Argues for postcoloniality as a model for philosophical practice.
In this ambitious book, Namita Goswami draws on continental philosophy, postcolonial criticism, critical race theory, and African American and postcolonial feminisms to offer postcoloniality as a model for philosophical practice. Moving among and between texts, traditions, and frameworks, including the work of Gayatri Spivak, Theodor Adorno, Barbara Christian, Paul Gilroy, Neil Lazarus, and Hortense Spillers, among others, she charts a journey that takes us beyond Eurocentrism by understanding postcoloniality as the pursuit of heterogeneity, that is, of a non-antagonistic understanding of difference. Recognizing that philosophy, feminism, and postcolonial theory share a common concern with the concept of heterogeneity, Goswami shows how postcoloniality empowers us to engage more productively the relationships between these disciplines. Subjects That Matter confronts the ways Eurocentrism, an identity politics that considers difference as inherently oppositional, relegates minority traditions to a diagnostic and/or corrective standpoint to prevent their general implications from playing a critical and transformative role in how we understand subjectivity and agency. Through unexpected, often surprising, and thought-provoking analytic connections and continuities, this book's interdisciplinary approach reveals a postcolonial pluralism that expands philosophical resources, confounds and limits our habitual disciplinary lexicons, and opens up new areas of inquiry.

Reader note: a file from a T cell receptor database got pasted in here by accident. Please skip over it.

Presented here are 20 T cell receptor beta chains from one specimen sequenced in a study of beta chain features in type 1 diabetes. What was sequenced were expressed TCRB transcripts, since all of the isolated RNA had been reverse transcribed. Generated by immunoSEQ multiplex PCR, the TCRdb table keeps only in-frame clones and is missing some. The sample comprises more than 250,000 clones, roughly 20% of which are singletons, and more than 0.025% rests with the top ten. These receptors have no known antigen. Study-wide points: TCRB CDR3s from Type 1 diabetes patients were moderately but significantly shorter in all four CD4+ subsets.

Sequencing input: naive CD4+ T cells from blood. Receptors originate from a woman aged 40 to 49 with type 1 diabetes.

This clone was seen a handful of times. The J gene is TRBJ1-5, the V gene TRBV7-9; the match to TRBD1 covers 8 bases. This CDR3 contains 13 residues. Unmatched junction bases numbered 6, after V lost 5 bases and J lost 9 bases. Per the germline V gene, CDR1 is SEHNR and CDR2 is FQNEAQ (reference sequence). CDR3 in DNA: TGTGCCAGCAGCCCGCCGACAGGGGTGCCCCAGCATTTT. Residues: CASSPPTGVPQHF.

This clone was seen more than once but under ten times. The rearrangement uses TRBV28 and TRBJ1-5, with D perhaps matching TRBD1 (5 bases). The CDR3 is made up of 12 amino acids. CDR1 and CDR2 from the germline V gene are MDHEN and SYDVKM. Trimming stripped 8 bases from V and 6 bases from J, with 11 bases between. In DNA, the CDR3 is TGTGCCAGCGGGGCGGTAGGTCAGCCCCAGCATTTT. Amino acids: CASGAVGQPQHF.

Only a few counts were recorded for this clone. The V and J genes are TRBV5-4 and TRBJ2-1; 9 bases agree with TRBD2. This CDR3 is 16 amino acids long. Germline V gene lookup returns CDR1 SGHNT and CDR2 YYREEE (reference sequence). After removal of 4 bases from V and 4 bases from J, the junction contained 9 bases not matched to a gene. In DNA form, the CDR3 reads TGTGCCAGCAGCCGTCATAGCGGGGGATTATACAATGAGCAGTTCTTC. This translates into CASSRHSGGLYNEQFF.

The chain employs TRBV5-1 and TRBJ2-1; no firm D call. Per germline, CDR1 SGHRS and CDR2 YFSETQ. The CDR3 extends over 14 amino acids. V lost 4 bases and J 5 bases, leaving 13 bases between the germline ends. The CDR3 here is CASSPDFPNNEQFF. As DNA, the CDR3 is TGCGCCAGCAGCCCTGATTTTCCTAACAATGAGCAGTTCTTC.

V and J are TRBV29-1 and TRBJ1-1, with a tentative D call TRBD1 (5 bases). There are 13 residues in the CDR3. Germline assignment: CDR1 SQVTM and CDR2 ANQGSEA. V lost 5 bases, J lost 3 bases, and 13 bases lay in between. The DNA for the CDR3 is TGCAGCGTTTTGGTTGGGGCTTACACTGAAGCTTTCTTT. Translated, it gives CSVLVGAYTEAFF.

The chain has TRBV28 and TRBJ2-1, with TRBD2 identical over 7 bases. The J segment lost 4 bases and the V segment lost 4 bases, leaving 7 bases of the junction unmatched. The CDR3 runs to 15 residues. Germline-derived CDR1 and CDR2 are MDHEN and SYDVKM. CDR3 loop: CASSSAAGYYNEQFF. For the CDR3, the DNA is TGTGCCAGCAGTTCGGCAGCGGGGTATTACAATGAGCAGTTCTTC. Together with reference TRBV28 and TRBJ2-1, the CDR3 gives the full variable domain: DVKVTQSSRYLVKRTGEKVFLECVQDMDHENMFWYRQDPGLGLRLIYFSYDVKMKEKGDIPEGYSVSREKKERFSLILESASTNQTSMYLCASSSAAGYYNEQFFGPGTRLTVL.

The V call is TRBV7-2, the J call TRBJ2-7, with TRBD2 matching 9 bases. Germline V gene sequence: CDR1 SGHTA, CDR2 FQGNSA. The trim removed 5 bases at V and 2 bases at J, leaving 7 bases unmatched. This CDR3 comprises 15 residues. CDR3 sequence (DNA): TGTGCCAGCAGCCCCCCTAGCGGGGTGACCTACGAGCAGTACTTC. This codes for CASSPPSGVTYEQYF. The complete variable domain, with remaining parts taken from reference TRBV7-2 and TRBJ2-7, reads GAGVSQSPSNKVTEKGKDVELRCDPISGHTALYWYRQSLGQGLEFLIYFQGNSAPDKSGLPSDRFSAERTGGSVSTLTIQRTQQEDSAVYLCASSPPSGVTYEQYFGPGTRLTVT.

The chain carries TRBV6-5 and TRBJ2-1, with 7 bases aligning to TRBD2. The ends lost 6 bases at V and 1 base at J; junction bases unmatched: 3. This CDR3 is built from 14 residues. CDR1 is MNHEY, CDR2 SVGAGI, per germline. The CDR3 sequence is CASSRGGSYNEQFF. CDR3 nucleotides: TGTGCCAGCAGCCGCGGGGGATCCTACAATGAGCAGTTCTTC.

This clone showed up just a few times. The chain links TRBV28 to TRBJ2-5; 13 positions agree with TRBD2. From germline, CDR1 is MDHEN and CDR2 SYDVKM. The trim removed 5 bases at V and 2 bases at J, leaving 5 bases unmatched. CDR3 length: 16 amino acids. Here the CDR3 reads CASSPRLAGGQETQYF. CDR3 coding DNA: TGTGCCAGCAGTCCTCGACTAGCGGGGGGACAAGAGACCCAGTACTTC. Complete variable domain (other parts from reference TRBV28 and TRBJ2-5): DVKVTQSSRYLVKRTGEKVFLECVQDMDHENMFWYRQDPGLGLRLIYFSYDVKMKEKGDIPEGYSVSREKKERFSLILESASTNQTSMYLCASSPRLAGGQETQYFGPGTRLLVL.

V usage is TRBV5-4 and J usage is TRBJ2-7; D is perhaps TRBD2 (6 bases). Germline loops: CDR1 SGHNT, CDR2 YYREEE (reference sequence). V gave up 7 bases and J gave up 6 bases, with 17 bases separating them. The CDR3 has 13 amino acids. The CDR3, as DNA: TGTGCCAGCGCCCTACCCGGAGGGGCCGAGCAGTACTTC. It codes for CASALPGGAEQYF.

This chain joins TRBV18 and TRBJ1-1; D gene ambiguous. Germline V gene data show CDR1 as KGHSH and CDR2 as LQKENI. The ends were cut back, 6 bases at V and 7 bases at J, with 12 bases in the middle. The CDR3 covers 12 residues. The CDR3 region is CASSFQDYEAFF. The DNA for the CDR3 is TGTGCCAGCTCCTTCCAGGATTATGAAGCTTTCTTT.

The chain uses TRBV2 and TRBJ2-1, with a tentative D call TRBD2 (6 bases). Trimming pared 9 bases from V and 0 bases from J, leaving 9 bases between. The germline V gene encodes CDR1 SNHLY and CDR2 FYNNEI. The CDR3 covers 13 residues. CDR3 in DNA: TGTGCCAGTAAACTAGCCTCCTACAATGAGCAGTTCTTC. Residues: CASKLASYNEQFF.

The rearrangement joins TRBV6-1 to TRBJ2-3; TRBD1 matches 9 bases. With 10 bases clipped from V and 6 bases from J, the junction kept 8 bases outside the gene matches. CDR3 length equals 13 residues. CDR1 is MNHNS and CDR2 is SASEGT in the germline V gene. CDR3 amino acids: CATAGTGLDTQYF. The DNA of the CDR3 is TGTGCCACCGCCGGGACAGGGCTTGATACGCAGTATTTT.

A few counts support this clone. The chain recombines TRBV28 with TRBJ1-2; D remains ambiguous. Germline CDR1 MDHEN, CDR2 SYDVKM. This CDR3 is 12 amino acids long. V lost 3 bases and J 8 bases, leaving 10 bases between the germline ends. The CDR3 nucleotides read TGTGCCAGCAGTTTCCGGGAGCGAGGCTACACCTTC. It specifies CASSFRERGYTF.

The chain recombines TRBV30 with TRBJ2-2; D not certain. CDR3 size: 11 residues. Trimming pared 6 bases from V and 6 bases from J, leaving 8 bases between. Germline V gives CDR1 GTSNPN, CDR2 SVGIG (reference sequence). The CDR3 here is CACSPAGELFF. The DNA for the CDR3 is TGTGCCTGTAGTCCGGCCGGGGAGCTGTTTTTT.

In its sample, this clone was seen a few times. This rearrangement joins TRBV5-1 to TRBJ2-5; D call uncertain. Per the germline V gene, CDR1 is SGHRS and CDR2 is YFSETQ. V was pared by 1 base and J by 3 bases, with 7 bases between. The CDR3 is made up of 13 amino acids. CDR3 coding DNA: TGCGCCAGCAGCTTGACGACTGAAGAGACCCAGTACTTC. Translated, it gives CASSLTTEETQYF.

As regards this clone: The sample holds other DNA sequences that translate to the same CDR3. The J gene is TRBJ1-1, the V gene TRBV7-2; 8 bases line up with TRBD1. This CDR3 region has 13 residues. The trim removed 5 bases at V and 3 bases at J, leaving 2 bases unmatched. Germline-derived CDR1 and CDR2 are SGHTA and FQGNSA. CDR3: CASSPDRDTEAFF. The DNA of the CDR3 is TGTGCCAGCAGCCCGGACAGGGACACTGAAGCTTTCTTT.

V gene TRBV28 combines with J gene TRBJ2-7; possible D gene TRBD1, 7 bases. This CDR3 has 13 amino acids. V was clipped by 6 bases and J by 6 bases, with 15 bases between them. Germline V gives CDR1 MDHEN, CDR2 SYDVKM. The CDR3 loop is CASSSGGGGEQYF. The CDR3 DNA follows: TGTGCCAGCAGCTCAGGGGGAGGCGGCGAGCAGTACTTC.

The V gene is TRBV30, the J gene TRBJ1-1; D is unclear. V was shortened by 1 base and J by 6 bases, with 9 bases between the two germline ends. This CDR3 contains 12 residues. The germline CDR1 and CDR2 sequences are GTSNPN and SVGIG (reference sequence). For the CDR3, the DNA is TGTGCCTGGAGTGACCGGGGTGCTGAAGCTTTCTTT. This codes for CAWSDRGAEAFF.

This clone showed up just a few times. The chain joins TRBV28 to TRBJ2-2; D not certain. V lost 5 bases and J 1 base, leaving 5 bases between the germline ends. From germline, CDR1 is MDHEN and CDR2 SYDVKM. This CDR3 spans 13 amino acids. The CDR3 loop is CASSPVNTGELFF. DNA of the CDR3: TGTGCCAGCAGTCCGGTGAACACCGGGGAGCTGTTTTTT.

Namita Goswami is Associate Professor of Philosophy at Indiana State University. She is the coeditor (with Maeve O'Donovan and Lisa Yount) of Why Race and Gender Still Matter: An Intersectional Approach.
"This is a groundbreaking contribution to a number of distinct but intersecting fields. " — Amy Allen, author of The End of Progress: Decolonizing the Normative Foundations of Critical Theory